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Children’s Mental Health: Statistics are Staggering and It’s on the Rise

By Jayne M. Wesler, Esq.

May is Children’s Mental Health Awareness Month. The worldwide pandemic starting in March 2020 has been hard for adults and children alike. For children, however, the challenges have been magnified since they often have little control over their lives, and most are not developed or mature enough to recognize what is happening to them. While statistics show that mental health challenges have been rising for our student population in the last decade, COVID-19 has multiplied the problems.

How widespread are the issues?
Almost half of all parents in the United States report that their children have struggled with mental health issues. This is staggering. Even more, parents reported that their children fell behind academically in the two-year span from March 2020 to March 2022.

The National Parents Union conducted a survey of 1,000 parents of K-12 students. Their responses demonstrated that 48% of students have had mental health challenges in the past two years. Half of the parents indicated that their children have overcome those challenges, while the other half continue to struggle.

There are 51 million children in public schools in the United States today. This survey indicates that 25 million children have been affected significantly by mental health struggles in the past two years and that 12.5 million children are still not okay.

What effects are we seeing on children?
The difficulties faced by the nation’s K-12 school children fall into the following categories:

1. Mental health issues.

a. The CDC polled over 7700 students in an effort to assess their level of distress and need during the COVID-19 pandemic. The survey found that 44% of students felt hopeless in the past year, so much so that it had affected their ability to function normally in their daily lives. A full 20%–that’s one in every five students –had even contemplated suicide.

b. The number of minors waiting for psychiatric beds almost doubled in certain areas in February 2022.

c. The Brookings Institute estimates that over half of students with mental health issues in 2019 were not provided with treatment.

d. Moreover, the Journal of the American Medical Association in its research discovered that the number of students aged 3-17 who were diagnosed with anxiety increased by 29%, and those diagnosed with depression rose by 27%.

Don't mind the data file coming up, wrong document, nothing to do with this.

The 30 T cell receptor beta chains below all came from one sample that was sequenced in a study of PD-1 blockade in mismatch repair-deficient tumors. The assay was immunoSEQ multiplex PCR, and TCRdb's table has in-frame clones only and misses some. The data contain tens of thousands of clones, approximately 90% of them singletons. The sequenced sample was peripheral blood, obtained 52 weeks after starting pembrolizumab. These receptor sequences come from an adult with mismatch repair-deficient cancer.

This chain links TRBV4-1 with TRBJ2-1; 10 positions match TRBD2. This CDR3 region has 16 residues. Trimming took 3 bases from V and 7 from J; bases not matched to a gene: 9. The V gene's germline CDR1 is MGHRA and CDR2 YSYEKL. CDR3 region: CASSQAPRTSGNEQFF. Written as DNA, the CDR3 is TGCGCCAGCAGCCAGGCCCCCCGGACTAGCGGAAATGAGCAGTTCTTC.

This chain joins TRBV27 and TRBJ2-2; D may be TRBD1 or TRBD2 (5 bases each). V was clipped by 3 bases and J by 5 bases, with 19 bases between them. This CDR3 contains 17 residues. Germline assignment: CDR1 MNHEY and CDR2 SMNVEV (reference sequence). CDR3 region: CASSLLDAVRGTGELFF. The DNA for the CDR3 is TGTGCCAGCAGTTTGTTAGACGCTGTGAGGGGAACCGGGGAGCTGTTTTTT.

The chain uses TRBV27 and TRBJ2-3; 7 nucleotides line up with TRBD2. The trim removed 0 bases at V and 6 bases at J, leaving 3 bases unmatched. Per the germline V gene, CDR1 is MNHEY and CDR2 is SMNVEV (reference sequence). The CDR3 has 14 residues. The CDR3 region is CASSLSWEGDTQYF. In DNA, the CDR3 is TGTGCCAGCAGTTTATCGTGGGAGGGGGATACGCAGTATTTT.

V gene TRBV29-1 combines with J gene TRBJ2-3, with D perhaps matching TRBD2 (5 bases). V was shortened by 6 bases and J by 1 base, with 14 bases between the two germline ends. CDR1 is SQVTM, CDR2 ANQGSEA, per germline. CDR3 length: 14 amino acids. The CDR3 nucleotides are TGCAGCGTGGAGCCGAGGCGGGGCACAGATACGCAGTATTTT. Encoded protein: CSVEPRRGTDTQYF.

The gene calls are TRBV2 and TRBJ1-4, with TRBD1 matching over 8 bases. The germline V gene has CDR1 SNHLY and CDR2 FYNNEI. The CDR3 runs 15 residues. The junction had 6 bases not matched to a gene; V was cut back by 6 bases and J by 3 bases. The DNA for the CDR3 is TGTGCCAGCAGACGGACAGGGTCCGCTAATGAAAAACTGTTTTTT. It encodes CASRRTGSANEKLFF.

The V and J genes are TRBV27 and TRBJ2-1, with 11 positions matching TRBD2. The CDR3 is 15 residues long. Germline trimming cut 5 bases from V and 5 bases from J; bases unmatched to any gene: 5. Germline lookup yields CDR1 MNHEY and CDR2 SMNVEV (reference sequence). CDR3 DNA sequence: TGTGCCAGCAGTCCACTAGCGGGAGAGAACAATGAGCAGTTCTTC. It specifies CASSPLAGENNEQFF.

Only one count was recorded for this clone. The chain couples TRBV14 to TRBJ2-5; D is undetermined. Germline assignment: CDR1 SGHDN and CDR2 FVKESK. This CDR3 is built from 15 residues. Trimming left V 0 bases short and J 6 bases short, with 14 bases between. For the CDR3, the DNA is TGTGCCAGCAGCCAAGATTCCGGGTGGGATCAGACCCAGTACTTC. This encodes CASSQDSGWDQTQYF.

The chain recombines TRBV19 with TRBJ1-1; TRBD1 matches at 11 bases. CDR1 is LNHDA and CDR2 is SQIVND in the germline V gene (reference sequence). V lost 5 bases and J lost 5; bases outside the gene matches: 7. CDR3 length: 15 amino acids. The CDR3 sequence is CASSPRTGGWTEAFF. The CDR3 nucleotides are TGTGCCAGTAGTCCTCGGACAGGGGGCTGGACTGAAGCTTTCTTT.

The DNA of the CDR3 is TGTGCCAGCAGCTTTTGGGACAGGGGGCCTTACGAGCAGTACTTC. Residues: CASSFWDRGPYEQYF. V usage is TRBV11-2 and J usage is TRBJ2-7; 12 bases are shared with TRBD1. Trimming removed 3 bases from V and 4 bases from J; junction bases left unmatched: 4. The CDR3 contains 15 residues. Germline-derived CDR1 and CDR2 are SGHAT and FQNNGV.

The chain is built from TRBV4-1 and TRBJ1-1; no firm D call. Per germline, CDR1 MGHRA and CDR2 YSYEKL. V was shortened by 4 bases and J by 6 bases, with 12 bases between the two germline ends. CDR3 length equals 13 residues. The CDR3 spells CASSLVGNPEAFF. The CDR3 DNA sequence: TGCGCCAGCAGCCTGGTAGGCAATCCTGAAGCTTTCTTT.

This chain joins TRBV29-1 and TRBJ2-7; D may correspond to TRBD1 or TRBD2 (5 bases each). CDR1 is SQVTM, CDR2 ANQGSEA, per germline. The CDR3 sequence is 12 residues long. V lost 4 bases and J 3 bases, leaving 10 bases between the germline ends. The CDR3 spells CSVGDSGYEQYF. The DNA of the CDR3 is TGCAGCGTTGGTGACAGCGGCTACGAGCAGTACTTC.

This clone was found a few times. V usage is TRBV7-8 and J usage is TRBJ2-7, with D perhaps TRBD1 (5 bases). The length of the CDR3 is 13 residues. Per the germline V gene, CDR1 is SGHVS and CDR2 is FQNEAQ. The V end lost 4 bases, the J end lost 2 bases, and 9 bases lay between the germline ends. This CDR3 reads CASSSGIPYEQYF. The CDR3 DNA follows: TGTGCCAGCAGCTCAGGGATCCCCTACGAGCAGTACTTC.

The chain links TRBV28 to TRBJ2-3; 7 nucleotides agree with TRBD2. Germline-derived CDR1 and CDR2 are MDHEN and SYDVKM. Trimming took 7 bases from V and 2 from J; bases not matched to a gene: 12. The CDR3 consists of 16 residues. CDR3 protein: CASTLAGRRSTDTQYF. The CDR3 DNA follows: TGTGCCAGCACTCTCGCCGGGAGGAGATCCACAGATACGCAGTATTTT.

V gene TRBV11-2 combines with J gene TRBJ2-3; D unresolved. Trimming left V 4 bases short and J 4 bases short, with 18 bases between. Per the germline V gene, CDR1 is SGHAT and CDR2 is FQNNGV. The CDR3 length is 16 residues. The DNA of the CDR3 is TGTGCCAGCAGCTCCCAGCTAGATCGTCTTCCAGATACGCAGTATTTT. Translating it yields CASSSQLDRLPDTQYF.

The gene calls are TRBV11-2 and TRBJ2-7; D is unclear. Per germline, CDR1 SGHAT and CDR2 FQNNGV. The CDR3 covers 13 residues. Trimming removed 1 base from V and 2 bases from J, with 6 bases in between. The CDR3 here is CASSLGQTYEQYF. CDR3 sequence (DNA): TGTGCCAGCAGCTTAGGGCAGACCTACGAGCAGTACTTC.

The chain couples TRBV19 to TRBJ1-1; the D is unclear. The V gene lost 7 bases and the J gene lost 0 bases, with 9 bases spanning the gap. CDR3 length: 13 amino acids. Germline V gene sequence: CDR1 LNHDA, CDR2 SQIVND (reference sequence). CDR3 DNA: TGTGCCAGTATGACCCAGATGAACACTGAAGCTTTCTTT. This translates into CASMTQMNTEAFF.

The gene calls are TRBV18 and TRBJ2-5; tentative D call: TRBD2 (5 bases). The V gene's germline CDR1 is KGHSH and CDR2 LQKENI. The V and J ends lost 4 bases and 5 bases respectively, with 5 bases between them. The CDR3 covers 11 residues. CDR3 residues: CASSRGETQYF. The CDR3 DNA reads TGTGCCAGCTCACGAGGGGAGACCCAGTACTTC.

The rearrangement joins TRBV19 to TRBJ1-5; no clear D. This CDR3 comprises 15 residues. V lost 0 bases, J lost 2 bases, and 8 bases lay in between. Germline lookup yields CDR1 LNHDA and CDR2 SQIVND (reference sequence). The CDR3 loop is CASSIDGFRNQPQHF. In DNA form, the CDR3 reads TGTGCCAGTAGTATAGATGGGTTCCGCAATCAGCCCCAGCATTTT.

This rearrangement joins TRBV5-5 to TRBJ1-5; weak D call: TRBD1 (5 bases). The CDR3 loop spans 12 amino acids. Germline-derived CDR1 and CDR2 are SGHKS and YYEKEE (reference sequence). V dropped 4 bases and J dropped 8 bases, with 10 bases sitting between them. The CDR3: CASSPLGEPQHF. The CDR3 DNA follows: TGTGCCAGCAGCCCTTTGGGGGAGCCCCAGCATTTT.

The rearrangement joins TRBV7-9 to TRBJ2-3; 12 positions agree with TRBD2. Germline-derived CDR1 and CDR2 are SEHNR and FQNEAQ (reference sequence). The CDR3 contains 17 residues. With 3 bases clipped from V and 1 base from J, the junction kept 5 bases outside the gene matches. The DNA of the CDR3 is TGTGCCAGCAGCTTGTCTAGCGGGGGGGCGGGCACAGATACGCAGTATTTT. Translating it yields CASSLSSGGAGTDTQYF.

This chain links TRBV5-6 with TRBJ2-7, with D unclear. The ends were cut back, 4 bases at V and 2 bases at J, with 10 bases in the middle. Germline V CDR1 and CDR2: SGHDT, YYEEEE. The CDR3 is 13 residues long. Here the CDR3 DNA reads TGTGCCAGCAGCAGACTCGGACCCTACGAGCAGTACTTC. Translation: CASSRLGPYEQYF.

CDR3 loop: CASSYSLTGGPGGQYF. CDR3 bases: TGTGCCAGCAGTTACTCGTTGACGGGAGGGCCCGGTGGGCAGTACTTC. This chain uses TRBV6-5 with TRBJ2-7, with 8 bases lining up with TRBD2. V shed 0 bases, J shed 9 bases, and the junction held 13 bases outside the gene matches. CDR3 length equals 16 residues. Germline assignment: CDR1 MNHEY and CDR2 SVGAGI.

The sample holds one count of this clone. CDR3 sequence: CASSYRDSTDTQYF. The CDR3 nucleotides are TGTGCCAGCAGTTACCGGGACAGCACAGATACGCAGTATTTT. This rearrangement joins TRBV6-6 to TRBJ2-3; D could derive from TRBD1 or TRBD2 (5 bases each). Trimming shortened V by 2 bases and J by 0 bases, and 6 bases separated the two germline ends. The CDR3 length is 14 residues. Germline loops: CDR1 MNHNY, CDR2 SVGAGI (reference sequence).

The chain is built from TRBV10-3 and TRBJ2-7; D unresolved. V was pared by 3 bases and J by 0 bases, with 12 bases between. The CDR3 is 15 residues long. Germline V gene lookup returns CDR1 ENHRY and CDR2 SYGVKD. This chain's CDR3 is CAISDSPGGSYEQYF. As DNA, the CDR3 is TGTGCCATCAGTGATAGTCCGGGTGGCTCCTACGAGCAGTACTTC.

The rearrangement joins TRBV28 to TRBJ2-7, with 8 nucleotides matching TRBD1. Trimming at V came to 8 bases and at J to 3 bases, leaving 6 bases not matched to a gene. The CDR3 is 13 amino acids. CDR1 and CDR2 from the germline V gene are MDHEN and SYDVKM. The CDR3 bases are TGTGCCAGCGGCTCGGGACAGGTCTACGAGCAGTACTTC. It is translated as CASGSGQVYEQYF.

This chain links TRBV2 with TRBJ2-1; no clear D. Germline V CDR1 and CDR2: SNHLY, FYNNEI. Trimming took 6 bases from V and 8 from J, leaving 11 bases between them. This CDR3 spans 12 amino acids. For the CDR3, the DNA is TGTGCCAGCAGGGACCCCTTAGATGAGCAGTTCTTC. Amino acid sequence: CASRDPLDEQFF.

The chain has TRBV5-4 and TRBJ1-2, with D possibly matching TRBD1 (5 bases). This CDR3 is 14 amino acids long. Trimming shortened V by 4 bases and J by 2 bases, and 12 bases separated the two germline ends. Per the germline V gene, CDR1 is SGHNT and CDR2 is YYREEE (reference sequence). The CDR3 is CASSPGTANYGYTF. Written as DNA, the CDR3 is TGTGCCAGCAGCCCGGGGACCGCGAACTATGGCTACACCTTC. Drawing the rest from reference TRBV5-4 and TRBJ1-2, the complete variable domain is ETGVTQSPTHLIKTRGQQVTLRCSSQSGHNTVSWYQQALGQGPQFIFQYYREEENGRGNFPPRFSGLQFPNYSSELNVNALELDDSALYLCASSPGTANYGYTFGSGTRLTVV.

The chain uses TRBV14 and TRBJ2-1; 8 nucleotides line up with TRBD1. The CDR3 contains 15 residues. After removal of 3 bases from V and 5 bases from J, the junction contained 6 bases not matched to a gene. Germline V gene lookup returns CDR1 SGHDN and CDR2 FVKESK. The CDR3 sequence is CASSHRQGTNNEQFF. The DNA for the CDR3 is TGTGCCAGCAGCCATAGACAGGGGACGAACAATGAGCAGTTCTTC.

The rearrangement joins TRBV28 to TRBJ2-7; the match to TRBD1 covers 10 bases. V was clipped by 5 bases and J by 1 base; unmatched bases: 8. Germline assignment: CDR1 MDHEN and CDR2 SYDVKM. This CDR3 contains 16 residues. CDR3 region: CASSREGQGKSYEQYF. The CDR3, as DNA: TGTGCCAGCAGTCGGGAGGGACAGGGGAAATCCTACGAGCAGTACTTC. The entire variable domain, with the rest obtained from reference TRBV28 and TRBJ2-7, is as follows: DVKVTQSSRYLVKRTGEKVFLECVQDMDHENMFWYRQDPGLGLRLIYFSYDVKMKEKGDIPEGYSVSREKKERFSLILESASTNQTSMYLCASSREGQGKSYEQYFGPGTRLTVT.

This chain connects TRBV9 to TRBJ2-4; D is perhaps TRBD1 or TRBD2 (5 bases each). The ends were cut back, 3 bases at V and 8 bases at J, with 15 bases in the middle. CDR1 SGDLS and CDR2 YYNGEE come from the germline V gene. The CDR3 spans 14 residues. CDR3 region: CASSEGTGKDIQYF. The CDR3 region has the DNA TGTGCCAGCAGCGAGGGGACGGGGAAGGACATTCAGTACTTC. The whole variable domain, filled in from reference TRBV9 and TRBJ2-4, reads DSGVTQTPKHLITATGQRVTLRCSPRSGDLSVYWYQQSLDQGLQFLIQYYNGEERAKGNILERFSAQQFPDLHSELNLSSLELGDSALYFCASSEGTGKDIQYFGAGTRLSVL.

2. Academic issues. Sixty-six percent of students had trouble finishing their homework. Parents reported that 32% of their children are behind academically, and 28% of that group were “very behind.”

3. Social skills issues. The isolation necessitated by the COVID-19 pandemic increased the social skills struggles of students and decreased their competency. As a result of lockdowns, remote schooling, disruption of extra-curricular activities, and lack of socialization, many parents find that their children’s social skills have fallen behind or have been delayed in their development.

4. Behavioral challenges in school. The United States Department of Health and Human Services reported that the increase in anxiety and depression has led to a 21% increase in the behavioral and conduct problems in the nation’s students.

5. Bullying and abuse.

The website Admissionsly reported that:

a. 4.2% of students had been bullied by teachers occasionally and 5% very frequently.

b. 3.2% of students had bullied other students occasionally and 1.9% very frequently.

c. 49% of children in grades four to 12 have been bullied by other students at the school level at least once.

d. 20% of the US students in grades nine to 12 reported being bullied.

e. 71% of youth have witnessed bullying at school.

f. 70% of school staff have reported being a witness to bullying.

g. Statistics on Facebook bullying found that at least 1 million kids were bullied on Facebook in 2017 alone.

h. 55% of students reported that the adults in their households had cursed at them or verbally insulted them. 11.3% were victims of physical abuse.

What can parents, schools, and communities do to address the challenges?

Ask if they need help, or even what kind of help they need. Make it easy for them to take it. Parents, relatives, school staff, and community members can make it their business to keep watch on the children in their spheres. Don’t wait for a child or teenager to seek out help. Young people often do not have the skills to make such a request, especially if they are feeling overwhelmed, depressed, anxious, alone, or even suicidal. They may believe that no one cares.

Provide mental health counselors, check-ins with trusted school staff, and student mentoring. One way school districts can help students cope with the overwhelming demands of life in the COVID-19 era is to provide school psychologists and school social workers to counsel students and provide support. However, school psychologists and school social workers are in short supply.

Ask community leaders and legislators for help. Make your voice heard and your issues known. Many states have received COVID-19 funds. Find out if your community or school district could benefit from those monies to hire more staff and provide resources for students in need.

Train more people to assist students. Be they parents, community members, teachers, clergy, or other community members, people can be trained to provide support and assistance to students in need.

As always, if you have questions about your child’s academic, social, emotional, or behavioral needs in school, please call us for a consultation. The attorneys at Sussan Greenwald & Wesler have decades of experience and are ready to help. Call today at 609-409-3500.